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Royal Navy ships ‘too big’ to stop migrants crossing English Channel

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Armed Forces minister James Heappey admitted Royal Navy ships sit too high above the water to help migrants out of dinghies safely.

He said the ships would be flanked by smaller vessels and Navy chiefs were “crunching on their calculators” to determine the number.

Boris Johnson is giving the military responsibility for overseeing Border Force and other government agencies in the Channel, in an attempt to stem the number of migrants coming to Britain.

Mr Heappey said in some cases the Navy needed to “shadow” migrant boats into shore and make arrests on the beach “because it would be too dangerous to do otherwise”.

He said: “You will need additional platforms that are appropriate to the task, you need a very low outboard height to be able to safely bring people from a dinghy into your vessel.

“Some dinghies will be so flimsy and overcrowded that the act of unloading them mid-Channel may cause a greater risk to lives.

“We will provide extra ships for the purpose of co-ordinating the efforts, but the Navy sailors, Royal Marines, are not warranted and not able to enforce the law.”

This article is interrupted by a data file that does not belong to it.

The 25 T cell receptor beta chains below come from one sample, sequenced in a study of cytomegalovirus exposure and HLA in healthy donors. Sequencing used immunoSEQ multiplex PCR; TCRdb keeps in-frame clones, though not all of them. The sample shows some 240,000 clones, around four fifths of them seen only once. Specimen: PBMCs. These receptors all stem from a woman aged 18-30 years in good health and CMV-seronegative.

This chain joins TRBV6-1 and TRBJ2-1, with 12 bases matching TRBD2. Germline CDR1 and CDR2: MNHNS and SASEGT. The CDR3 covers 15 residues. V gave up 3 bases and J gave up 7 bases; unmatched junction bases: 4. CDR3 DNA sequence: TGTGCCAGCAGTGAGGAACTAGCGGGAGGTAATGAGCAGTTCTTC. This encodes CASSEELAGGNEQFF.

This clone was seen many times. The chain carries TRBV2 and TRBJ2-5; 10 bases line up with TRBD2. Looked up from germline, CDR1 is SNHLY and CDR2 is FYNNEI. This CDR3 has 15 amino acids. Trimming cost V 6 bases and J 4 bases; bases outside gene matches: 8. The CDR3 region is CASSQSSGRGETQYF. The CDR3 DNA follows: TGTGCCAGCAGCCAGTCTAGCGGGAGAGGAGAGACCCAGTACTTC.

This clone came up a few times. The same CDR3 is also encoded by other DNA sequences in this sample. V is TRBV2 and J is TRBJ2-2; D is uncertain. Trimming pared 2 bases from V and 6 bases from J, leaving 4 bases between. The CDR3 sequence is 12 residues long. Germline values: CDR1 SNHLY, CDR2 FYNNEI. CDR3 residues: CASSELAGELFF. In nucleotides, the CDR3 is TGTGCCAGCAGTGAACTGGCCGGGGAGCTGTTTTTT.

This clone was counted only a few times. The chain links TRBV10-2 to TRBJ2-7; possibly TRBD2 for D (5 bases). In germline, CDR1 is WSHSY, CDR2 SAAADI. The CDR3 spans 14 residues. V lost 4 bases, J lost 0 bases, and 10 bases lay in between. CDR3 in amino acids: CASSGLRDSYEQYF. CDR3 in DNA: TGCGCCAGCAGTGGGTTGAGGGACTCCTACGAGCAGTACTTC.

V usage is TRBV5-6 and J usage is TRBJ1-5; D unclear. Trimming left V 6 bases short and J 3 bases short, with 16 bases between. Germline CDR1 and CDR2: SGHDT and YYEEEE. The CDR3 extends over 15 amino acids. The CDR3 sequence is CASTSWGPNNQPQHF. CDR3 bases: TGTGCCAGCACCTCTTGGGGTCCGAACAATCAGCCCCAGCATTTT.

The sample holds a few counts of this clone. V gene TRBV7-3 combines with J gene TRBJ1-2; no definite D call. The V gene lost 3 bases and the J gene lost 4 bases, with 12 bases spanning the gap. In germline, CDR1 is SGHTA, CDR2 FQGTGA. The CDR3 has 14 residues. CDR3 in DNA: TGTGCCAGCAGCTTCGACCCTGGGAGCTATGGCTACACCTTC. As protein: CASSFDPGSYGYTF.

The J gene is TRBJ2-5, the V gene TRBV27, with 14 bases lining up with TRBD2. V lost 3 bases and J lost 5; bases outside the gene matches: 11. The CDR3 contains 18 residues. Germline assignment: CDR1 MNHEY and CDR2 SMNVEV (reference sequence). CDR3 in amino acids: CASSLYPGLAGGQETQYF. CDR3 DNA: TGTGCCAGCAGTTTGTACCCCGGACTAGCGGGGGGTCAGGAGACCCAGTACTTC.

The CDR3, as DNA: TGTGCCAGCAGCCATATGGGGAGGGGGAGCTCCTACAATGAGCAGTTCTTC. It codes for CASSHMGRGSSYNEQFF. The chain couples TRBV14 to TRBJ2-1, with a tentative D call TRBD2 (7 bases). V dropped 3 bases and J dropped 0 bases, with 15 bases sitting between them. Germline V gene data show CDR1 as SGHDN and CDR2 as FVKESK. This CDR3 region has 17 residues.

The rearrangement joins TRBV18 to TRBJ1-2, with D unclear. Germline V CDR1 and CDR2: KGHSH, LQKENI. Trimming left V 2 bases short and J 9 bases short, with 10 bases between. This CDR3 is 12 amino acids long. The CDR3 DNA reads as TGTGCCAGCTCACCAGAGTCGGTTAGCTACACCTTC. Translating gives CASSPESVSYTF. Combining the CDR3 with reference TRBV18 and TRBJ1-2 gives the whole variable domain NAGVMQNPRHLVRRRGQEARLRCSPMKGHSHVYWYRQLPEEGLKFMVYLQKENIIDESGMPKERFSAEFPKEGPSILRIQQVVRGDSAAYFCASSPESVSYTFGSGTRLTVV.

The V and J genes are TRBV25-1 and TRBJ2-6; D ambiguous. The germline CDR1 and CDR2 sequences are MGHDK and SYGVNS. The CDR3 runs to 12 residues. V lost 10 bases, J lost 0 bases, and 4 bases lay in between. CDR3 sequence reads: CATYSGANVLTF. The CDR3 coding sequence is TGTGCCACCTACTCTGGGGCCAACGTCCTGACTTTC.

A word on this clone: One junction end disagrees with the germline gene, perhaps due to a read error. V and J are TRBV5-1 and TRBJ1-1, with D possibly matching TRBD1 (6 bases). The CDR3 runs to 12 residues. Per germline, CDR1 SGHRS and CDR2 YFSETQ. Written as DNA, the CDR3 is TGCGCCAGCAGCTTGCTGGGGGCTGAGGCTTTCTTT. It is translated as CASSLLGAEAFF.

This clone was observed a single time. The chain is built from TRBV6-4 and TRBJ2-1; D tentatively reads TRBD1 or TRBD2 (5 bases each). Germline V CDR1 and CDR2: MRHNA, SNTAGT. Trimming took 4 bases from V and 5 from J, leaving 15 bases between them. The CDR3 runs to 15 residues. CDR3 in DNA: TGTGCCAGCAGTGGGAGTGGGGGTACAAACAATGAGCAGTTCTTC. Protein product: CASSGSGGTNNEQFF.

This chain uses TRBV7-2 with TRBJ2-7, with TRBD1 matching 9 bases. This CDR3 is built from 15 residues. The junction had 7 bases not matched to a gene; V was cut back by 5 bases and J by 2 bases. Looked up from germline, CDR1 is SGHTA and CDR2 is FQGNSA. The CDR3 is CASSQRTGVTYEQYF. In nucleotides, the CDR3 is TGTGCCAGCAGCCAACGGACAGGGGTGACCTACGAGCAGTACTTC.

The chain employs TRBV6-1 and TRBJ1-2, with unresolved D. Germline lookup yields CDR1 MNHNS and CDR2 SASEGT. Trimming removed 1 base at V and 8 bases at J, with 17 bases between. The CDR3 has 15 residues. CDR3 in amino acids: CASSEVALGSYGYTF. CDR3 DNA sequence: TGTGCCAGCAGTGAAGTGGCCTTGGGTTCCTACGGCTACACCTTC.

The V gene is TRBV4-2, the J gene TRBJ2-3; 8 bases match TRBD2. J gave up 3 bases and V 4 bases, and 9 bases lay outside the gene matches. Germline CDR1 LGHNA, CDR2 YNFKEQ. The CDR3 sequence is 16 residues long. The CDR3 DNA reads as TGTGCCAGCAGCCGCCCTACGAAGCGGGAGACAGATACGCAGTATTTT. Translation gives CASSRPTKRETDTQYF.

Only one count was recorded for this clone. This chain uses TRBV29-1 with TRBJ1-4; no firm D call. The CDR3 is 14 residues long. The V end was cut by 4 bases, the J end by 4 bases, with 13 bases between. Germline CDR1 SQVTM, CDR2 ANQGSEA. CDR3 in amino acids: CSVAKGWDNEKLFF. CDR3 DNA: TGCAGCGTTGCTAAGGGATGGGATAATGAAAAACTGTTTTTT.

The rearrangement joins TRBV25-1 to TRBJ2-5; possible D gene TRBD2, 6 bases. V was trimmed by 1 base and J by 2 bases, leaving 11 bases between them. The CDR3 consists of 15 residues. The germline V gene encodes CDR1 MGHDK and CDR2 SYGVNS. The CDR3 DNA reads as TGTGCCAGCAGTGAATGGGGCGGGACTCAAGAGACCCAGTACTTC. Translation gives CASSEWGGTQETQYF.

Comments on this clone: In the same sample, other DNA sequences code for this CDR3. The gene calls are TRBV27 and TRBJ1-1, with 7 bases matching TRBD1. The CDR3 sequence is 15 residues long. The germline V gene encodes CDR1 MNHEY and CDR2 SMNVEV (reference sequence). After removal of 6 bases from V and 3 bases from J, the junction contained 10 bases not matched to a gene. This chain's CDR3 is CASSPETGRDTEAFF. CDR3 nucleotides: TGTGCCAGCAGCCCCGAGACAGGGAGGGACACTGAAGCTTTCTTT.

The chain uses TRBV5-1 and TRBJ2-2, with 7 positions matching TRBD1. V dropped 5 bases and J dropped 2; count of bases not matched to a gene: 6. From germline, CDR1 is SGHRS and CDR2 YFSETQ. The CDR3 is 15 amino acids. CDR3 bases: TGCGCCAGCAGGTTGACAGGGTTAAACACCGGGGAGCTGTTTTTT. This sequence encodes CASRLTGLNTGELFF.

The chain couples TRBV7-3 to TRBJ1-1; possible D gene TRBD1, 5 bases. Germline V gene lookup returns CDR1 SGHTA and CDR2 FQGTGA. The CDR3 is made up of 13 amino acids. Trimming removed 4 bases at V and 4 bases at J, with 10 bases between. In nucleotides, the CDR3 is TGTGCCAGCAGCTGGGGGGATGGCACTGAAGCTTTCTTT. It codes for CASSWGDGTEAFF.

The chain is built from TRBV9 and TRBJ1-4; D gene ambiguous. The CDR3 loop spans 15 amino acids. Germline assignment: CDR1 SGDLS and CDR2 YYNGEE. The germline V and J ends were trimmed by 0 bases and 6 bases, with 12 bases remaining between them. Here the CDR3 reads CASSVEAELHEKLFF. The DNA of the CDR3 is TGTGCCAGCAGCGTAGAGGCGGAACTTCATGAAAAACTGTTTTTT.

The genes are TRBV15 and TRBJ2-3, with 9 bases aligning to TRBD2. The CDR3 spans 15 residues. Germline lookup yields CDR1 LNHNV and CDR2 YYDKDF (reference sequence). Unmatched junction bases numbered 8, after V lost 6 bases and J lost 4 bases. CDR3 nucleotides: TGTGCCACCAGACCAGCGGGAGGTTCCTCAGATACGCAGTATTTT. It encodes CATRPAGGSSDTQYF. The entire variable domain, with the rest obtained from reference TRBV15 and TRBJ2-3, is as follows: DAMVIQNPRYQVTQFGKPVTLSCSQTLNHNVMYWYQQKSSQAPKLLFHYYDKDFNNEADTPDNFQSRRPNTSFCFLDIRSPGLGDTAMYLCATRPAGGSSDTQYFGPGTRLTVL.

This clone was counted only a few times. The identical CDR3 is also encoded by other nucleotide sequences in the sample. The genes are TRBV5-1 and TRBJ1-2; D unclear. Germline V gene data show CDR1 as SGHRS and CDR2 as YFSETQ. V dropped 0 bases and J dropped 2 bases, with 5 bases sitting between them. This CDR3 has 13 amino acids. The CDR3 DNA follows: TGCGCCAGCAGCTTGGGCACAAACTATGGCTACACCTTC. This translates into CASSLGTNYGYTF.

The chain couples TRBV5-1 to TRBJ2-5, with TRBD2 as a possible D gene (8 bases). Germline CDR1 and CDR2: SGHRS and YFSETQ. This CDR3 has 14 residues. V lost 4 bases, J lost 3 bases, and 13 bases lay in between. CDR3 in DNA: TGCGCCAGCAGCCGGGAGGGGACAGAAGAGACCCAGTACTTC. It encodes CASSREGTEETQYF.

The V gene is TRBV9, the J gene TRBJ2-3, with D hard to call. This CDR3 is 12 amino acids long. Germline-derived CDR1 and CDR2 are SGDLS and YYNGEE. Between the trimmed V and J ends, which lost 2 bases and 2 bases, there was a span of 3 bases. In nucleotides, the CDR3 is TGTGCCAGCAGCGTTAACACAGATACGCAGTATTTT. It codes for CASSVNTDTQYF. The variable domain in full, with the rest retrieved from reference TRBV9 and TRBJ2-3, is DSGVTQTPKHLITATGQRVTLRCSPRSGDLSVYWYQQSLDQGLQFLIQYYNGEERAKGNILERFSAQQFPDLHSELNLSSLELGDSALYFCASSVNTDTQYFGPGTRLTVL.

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Mr Heappey added: “We will need anywhere up to another 10 of the larger vessels you would use to do the cross-Channel cross-decking and a number of smaller vessels to shadow dinghies to shore. It may be we need far fewer. That is what the admirals are crunching away on their calculators.”

He said the Channel operation was “already pretty successful”, despite a record of at least 28,000 migrants arriving in the UK last year.

The minister said 97 percent of the dinghies going into the water were identified, observed and tracked as they move towards the UK.

He added: “I think the fact you know where 97 percent of the boats are gives you the opportunity to have a pretty high degree of control over the way people land in the UK.

“Whether they are then intercepted at sea or whether the people as they disembark are arrested or taken away is the concern.”

Home Secretary Priti Patel’s Nationality and Borders Bill will make the point of arrest in the Channel, which Mr Heappey said “in itself, acts as a deterrent”.

The Border Force fleet has four 137ft patrol boats known as cutters and six 65ft vessels.

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